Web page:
Cambodia’s Ministry of the Interior on Wednesday revealed details of its new guidelines on surrogacy after it banned the commercial practice in 2016.
Traditional surrogacy, also known as partial, genetic, or straight surrogacy, involves natural or artificial insemination of a surrogate.
If the intended father’s sperm is used in the insemination, then the resulting child is genetically related to the intended father and genetically related to the surrogate.
“Fathers of surrogate children will now be required to perform a DNA test to prove their paternity before a child can be handed over to its parents,’’ it said.
Report says under Cambodian family law, the birth mother is automatically recognised as a child’s parent and in most cases; her husband is legally assumed to be the father.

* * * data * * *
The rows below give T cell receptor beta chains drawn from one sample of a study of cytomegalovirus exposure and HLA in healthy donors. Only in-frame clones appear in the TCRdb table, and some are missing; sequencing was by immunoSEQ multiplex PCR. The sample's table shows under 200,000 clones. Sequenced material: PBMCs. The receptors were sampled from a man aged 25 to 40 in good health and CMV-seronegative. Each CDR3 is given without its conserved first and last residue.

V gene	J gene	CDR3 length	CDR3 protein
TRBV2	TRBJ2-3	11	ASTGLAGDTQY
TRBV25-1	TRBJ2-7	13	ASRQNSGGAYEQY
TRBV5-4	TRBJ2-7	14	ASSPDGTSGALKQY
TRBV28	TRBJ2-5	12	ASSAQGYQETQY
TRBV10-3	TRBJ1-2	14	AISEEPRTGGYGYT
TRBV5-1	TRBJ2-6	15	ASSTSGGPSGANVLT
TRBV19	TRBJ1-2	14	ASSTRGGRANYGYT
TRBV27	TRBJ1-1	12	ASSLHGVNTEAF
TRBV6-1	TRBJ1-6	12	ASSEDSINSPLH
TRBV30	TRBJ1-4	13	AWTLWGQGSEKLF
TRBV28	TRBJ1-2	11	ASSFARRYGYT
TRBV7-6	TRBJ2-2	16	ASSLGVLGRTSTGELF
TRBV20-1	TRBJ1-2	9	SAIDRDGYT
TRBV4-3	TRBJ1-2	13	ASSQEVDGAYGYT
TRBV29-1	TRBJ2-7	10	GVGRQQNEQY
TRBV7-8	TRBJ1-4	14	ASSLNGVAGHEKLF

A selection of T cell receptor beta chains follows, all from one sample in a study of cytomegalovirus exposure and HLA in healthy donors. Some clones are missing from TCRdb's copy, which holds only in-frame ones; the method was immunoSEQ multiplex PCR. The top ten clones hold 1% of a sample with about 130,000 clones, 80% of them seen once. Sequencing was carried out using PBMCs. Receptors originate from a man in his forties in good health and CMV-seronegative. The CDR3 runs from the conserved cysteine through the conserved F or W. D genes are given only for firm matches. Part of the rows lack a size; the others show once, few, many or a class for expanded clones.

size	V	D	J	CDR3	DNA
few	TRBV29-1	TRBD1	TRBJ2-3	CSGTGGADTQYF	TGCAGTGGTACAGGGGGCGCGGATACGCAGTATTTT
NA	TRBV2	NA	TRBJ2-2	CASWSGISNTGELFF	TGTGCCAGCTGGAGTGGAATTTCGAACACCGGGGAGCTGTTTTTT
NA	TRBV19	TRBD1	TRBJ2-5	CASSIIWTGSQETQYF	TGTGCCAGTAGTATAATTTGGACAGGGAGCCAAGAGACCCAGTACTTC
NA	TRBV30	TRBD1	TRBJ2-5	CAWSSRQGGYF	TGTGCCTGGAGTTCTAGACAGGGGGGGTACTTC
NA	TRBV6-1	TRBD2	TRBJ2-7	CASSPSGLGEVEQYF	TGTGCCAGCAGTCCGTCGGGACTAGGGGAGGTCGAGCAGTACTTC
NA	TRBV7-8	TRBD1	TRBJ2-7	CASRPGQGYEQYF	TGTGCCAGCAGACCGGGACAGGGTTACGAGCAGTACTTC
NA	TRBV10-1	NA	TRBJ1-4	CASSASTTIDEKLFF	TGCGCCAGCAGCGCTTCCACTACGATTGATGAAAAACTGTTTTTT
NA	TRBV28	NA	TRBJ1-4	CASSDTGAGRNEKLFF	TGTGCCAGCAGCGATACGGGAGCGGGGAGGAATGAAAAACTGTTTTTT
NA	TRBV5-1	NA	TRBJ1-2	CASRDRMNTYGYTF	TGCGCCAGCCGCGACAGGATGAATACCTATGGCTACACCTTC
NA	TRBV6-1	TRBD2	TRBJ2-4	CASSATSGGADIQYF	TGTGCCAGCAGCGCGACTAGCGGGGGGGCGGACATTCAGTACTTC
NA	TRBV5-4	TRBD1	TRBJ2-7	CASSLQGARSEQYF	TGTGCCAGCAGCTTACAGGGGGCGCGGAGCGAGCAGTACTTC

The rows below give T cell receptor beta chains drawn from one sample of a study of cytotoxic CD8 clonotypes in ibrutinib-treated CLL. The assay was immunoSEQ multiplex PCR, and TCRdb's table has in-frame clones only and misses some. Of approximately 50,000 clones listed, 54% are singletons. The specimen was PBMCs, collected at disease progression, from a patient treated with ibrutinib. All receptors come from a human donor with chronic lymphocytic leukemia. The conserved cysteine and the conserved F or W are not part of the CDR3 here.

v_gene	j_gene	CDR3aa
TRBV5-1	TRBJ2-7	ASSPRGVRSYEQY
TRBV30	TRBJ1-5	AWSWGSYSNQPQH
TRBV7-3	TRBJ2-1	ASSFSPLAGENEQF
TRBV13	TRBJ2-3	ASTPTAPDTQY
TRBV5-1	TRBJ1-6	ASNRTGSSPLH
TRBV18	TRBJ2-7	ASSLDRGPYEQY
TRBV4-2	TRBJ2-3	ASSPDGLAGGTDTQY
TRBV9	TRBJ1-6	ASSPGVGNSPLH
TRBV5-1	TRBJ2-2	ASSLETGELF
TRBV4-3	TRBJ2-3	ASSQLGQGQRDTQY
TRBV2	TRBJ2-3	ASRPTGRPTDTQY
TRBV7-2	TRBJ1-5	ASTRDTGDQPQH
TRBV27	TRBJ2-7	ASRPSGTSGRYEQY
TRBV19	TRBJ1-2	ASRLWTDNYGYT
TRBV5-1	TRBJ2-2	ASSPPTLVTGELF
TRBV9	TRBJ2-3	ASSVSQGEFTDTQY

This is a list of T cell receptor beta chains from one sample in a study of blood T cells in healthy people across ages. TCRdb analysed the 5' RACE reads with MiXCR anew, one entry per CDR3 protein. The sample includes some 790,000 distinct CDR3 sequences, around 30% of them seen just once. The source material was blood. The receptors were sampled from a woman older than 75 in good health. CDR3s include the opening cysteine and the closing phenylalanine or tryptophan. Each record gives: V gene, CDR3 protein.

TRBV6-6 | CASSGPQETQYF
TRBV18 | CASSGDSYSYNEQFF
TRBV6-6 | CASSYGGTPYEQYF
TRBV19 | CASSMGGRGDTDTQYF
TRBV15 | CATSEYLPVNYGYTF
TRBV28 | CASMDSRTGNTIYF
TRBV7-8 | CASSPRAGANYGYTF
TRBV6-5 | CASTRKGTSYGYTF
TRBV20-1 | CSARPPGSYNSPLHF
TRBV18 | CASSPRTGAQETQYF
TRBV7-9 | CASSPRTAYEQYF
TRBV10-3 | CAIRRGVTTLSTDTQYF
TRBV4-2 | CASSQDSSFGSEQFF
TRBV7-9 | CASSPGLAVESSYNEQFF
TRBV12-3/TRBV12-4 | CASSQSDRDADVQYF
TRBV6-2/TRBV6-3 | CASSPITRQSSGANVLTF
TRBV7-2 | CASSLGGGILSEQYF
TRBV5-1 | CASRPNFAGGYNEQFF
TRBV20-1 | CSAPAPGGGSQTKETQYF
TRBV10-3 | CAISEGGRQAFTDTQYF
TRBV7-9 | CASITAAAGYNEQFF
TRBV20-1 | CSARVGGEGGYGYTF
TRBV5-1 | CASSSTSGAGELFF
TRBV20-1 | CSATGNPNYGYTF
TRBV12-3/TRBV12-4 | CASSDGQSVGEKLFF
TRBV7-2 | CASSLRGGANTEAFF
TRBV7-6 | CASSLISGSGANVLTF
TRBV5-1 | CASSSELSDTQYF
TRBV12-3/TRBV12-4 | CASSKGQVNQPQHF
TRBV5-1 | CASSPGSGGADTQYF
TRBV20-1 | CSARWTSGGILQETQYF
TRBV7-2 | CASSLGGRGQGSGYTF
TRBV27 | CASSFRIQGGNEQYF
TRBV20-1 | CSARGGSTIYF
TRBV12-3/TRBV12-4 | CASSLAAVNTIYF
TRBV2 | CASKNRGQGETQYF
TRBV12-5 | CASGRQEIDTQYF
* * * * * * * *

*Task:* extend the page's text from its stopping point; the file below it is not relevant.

However, the burden of proof is now on the adoptive couple to show otherwise in court.
“They will, however, be able to apply for exit paperwork for their children.
“But they will still need to go to court to prove their ability to raise the child financially in addition to its paternity,’’ the ministry noted.
Cambodia’s sudden decision to ban commercial surrogacy in November left many foreign couples in limbo.
Sam Everingham, a director at Australian non-profit group Families through Surrogacy, said following the sudden ban many families had to find alternative and often complex arrangements.
“I am aware that the sudden policy change meant many Cambodian surrogates were relocated to Thailand, where exit post-birth was easier.
“For those unable to relocate, parents were often forced to apply for a Cambodian passport and take their surrogate and newborn to Vietnam as a route towards returning home,’’ he told newsmen.
A report said Cambodia previously had a thriving and largely unregulated surrogacy industry after Nepal, Thailand, and India banned commercial surrogacy.